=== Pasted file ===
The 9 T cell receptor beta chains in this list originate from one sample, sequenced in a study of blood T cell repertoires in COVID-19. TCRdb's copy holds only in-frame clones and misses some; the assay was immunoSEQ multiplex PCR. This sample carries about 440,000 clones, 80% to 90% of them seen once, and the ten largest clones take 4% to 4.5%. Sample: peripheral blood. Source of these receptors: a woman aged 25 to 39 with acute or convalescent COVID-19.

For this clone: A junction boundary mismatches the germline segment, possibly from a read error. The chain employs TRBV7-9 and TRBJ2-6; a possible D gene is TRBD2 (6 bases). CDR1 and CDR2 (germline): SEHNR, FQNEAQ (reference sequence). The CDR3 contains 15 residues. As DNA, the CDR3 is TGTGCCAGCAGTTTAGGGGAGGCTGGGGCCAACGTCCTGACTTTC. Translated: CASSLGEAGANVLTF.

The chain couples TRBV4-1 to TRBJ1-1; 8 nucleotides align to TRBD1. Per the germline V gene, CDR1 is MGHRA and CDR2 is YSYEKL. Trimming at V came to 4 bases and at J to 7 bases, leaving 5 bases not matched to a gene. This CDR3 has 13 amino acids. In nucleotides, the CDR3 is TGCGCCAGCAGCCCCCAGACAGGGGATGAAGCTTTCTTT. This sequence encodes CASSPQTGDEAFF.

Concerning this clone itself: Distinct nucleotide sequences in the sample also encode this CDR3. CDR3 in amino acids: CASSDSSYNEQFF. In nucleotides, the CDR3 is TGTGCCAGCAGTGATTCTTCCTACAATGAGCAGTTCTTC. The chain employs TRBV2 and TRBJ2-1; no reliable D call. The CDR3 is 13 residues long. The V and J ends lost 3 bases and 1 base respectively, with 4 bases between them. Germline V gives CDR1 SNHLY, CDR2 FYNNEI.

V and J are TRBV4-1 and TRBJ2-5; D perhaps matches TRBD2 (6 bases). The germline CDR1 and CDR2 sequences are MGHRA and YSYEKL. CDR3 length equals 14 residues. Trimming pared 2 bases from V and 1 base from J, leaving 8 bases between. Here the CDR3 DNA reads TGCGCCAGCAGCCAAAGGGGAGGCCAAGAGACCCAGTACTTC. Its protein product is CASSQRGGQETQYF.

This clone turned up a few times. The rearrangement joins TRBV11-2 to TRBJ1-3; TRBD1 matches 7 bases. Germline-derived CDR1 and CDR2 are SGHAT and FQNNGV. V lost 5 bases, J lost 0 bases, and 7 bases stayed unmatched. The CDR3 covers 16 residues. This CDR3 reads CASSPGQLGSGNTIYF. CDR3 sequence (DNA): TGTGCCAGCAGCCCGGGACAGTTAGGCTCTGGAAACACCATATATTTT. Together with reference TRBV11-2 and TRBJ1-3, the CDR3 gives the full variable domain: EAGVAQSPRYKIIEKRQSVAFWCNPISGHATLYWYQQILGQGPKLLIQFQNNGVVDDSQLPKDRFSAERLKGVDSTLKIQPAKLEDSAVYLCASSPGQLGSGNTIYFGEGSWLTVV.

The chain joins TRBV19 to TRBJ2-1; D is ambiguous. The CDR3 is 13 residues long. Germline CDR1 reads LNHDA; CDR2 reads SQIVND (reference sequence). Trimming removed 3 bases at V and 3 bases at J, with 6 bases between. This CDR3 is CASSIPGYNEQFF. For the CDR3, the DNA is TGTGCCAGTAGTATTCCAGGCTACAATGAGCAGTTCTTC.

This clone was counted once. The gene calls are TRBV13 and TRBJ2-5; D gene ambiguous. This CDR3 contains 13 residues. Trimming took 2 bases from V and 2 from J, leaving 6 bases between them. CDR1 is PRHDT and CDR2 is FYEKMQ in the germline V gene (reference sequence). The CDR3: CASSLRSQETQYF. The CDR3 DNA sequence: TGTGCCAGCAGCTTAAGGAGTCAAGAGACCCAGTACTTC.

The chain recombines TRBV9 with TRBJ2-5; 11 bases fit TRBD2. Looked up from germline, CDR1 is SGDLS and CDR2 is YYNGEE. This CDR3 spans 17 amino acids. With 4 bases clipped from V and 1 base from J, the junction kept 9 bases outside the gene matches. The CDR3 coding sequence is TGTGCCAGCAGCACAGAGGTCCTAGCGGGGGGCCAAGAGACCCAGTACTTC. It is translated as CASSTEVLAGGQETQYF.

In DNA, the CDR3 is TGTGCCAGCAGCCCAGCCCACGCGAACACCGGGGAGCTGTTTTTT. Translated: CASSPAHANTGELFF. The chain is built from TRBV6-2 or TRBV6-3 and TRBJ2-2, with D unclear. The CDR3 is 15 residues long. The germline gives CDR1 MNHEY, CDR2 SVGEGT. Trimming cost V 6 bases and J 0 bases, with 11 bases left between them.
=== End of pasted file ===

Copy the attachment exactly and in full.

The 9 T cell receptor beta chains in this list originate from one sample, sequenced in a study of blood T cell repertoires in COVID-19. TCRdb's copy holds only in-frame clones and misses some; the assay was immunoSEQ multiplex PCR. This sample carries about 440,000 clones, 80% to 90% of them seen once, and the ten largest clones take 4% to 4.5%. Sample: peripheral blood. Source of these receptors: a woman aged 25 to 39 with acute or convalescent COVID-19.

For this clone: A junction boundary mismatches the germline segment, possibly from a read error. The chain employs TRBV7-9 and TRBJ2-6; a possible D gene is TRBD2 (6 bases). CDR1 and CDR2 (germline): SEHNR, FQNEAQ (reference sequence). The CDR3 contains 15 residues. As DNA, the CDR3 is TGTGCCAGCAGTTTAGGGGAGGCTGGGGCCAACGTCCTGACTTTC. Translated: CASSLGEAGANVLTF.

The chain couples TRBV4-1 to TRBJ1-1; 8 nucleotides align to TRBD1. Per the germline V gene, CDR1 is MGHRA and CDR2 is YSYEKL. Trimming at V came to 4 bases and at J to 7 bases, leaving 5 bases not matched to a gene. This CDR3 has 13 amino acids. In nucleotides, the CDR3 is TGCGCCAGCAGCCCCCAGACAGGGGATGAAGCTTTCTTT. This sequence encodes CASSPQTGDEAFF.

Concerning this clone itself: Distinct nucleotide sequences in the sample also encode this CDR3. CDR3 in amino acids: CASSDSSYNEQFF. In nucleotides, the CDR3 is TGTGCCAGCAGTGATTCTTCCTACAATGAGCAGTTCTTC. The chain employs TRBV2 and TRBJ2-1; no reliable D call. The CDR3 is 13 residues long. The V and J ends lost 3 bases and 1 base respectively, with 4 bases between them. Germline V gives CDR1 SNHLY, CDR2 FYNNEI.

V and J are TRBV4-1 and TRBJ2-5; D perhaps matches TRBD2 (6 bases). The germline CDR1 and CDR2 sequences are MGHRA and YSYEKL. CDR3 length equals 14 residues. Trimming pared 2 bases from V and 1 base from J, leaving 8 bases between. Here the CDR3 DNA reads TGCGCCAGCAGCCAAAGGGGAGGCCAAGAGACCCAGTACTTC. Its protein product is CASSQRGGQETQYF.

This clone turned up a few times. The rearrangement joins TRBV11-2 to TRBJ1-3; TRBD1 matches 7 bases. Germline-derived CDR1 and CDR2 are SGHAT and FQNNGV. V lost 5 bases, J lost 0 bases, and 7 bases stayed unmatched. The CDR3 covers 16 residues. This CDR3 reads CASSPGQLGSGNTIYF. CDR3 sequence (DNA): TGTGCCAGCAGCCCGGGACAGTTAGGCTCTGGAAACACCATATATTTT. Together with reference TRBV11-2 and TRBJ1-3, the CDR3 gives the full variable domain: EAGVAQSPRYKIIEKRQSVAFWCNPISGHATLYWYQQILGQGPKLLIQFQNNGVVDDSQLPKDRFSAERLKGVDSTLKIQPAKLEDSAVYLCASSPGQLGSGNTIYFGEGSWLTVV.

The chain joins TRBV19 to TRBJ2-1; D is ambiguous. The CDR3 is 13 residues long. Germline CDR1 reads LNHDA; CDR2 reads SQIVND (reference sequence). Trimming removed 3 bases at V and 3 bases at J, with 6 bases between. This CDR3 is CASSIPGYNEQFF. For the CDR3, the DNA is TGTGCCAGTAGTATTCCAGGCTACAATGAGCAGTTCTTC.

This clone was counted once. The gene calls are TRBV13 and TRBJ2-5; D gene ambiguous. This CDR3 contains 13 residues. Trimming took 2 bases from V and 2 from J, leaving 6 bases between them. CDR1 is PRHDT and CDR2 is FYEKMQ in the germline V gene (reference sequence). The CDR3: CASSLRSQETQYF. The CDR3 DNA sequence: TGTGCCAGCAGCTTAAGGAGTCAAGAGACCCAGTACTTC.

The chain recombines TRBV9 with TRBJ2-5; 11 bases fit TRBD2. Looked up from germline, CDR1 is SGDLS and CDR2 is YYNGEE. This CDR3 spans 17 amino acids. With 4 bases clipped from V and 1 base from J, the junction kept 9 bases outside the gene matches. The CDR3 coding sequence is TGTGCCAGCAGCACAGAGGTCCTAGCGGGGGGCCAAGAGACCCAGTACTTC. It is translated as CASSTEVLAGGQETQYF.

In DNA, the CDR3 is TGTGCCAGCAGCCCAGCCCACGCGAACACCGGGGAGCTGTTTTTT. Translated: CASSPAHANTGELFF. The chain is built from TRBV6-2 or TRBV6-3 and TRBJ2-2, with D unclear. The CDR3 is 15 residues long. The germline gives CDR1 MNHEY, CDR2 SVGEGT. Trimming cost V 6 bases and J 0 bases, with 11 bases left between them.